There's not a lot I can say about these two paintings, but what I can tell you is they are works that NEED to be seen in person. No amount of camera work is going to extrapolate what one can and will see in person.

Dee Solin: You know me, you know I dig the work of Solin. I've watched her painting grow over the last three years and she continues to surprise me with her radiant paintings. My only regret is that she doesn't make 8ft paintings. Something to truly engulf the viewer, as I believe these truly would. They are micro and macrocosm's at the same time. Dee talks about her paintings like a scientist and you don't get much of that these days, people always seem to talk about work that it does this and that, which usually just sounds like artspeak and turns people off. But Dee's commentary is as lucid and together as her paintings. I just wanna take a swim in them. Over the years I've been privy to see the mastery of her brush, as she has come from a photorealist background and is so intense with structure of her paintings. I do believe she is working on a new body of paintings for a solo exhibition to come at Zarre...THE BERKELEY PAINTINGS MARCH 3 - APRIL 4, 2015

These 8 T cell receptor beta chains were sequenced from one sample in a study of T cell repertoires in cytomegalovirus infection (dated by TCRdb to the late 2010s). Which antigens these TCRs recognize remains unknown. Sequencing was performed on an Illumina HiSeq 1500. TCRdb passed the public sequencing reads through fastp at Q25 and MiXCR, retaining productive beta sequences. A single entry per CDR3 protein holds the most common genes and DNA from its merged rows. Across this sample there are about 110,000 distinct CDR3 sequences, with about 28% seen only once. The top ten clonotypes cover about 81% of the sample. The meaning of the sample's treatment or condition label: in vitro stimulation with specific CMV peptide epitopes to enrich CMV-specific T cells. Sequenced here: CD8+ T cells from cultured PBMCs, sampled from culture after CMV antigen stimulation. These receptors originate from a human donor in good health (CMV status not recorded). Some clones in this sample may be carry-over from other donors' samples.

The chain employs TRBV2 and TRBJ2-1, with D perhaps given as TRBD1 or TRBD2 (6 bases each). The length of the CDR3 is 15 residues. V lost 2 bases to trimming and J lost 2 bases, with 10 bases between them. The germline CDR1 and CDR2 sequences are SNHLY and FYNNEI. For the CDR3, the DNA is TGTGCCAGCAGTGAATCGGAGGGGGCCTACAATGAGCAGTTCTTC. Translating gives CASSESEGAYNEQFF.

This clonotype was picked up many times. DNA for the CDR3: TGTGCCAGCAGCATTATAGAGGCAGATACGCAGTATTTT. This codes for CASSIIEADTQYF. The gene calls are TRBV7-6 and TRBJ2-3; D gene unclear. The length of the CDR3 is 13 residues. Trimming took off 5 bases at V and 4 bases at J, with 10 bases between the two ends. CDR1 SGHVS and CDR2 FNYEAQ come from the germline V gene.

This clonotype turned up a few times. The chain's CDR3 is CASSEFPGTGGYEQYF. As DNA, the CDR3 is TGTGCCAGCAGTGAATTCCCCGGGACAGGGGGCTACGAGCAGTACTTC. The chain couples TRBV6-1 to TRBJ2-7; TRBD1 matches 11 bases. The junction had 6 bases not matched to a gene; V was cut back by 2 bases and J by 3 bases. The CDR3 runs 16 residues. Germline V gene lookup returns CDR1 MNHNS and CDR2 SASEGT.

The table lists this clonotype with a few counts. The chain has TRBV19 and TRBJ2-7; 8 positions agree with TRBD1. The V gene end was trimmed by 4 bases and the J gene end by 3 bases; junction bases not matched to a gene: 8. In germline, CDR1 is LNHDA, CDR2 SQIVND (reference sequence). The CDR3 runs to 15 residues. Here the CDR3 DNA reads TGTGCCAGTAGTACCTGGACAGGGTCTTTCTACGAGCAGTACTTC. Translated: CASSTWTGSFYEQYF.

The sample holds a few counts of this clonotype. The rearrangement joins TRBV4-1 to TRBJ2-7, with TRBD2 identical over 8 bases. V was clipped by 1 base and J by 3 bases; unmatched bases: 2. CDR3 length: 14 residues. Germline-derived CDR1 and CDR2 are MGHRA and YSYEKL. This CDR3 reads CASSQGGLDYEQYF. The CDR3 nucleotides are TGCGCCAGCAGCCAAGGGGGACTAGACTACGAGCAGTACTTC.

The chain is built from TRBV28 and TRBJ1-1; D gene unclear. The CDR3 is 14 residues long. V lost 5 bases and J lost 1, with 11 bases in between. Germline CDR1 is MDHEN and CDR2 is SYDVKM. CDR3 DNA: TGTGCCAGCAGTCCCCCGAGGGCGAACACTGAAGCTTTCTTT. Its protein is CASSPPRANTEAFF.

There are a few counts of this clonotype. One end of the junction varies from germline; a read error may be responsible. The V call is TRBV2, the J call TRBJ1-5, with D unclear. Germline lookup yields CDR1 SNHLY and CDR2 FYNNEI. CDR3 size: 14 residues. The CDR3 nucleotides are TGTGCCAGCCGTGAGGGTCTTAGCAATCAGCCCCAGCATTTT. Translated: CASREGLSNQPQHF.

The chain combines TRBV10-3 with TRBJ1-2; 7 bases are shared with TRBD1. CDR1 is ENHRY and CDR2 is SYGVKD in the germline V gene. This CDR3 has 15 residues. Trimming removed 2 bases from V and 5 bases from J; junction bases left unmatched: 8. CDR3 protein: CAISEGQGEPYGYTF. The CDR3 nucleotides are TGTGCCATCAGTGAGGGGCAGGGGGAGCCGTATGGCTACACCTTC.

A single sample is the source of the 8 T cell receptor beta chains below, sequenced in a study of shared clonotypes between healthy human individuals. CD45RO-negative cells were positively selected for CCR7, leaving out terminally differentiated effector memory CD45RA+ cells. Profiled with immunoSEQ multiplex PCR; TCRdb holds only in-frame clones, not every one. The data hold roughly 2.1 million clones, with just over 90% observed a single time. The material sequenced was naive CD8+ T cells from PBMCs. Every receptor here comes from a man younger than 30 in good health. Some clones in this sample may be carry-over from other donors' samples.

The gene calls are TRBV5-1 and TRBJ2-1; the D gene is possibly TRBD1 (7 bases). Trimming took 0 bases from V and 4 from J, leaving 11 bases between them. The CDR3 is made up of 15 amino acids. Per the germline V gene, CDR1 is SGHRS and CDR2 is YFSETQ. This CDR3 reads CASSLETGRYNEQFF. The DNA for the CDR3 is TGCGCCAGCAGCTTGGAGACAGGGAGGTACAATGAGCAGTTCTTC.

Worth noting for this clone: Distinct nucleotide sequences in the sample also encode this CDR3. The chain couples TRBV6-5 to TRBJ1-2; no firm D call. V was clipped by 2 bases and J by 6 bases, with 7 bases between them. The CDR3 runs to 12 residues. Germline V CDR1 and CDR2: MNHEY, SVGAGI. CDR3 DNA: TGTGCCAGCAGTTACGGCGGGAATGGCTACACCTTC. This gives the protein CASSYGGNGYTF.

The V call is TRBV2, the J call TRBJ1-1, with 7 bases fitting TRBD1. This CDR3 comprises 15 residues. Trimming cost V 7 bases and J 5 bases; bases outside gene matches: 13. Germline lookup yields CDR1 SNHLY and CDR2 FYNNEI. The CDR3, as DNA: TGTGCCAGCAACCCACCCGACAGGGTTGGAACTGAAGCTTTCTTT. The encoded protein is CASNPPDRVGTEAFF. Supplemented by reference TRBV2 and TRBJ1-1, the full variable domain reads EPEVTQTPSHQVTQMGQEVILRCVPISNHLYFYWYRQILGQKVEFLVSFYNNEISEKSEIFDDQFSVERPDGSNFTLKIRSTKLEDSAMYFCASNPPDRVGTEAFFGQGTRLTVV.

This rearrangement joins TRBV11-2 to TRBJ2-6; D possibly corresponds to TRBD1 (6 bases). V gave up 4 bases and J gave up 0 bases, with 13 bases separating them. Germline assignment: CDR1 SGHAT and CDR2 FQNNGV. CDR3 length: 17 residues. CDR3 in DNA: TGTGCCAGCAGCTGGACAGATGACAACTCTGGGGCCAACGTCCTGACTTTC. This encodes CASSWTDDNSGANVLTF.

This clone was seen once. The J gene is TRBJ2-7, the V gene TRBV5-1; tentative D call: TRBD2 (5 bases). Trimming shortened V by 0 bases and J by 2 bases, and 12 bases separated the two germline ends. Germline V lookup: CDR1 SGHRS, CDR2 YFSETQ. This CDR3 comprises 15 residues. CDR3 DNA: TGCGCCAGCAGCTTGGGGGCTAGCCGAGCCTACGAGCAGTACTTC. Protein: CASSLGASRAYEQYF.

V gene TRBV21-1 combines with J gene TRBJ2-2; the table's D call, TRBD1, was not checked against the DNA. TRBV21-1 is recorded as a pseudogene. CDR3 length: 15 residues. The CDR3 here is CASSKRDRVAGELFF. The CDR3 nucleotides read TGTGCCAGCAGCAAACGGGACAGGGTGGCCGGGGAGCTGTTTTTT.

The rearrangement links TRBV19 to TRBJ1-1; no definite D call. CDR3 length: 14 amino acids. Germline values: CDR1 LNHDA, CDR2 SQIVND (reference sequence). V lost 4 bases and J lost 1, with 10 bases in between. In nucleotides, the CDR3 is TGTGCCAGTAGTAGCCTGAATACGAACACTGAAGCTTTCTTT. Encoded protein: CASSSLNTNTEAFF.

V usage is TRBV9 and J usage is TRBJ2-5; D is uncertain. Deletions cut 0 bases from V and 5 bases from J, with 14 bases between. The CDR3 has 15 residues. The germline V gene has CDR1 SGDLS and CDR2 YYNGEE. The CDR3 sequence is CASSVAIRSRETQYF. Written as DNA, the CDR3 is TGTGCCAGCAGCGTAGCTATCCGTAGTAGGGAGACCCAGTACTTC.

I hope that you are able to take the exhibition in for yourself. It's a very sparsely hung exhibition with lots of room between paintings. A really great group exhibition. It's on until January 24th 2015.

Disconnected: Bishop/Hantai/Marioni @ Paul Rodgers 9W NYC

After my time at Petzel. I headed over to Hauser & Wirth to witness the Thomas Houseago exhibition. Than it was onto Zwirner to see what they had, which turned out to be a Serra work on paper show. Unfortunately they were doing work downstairs and the smell from whatever chemicals they were using was ruining my enjoyment of Serra's work. I had to get out of there quick.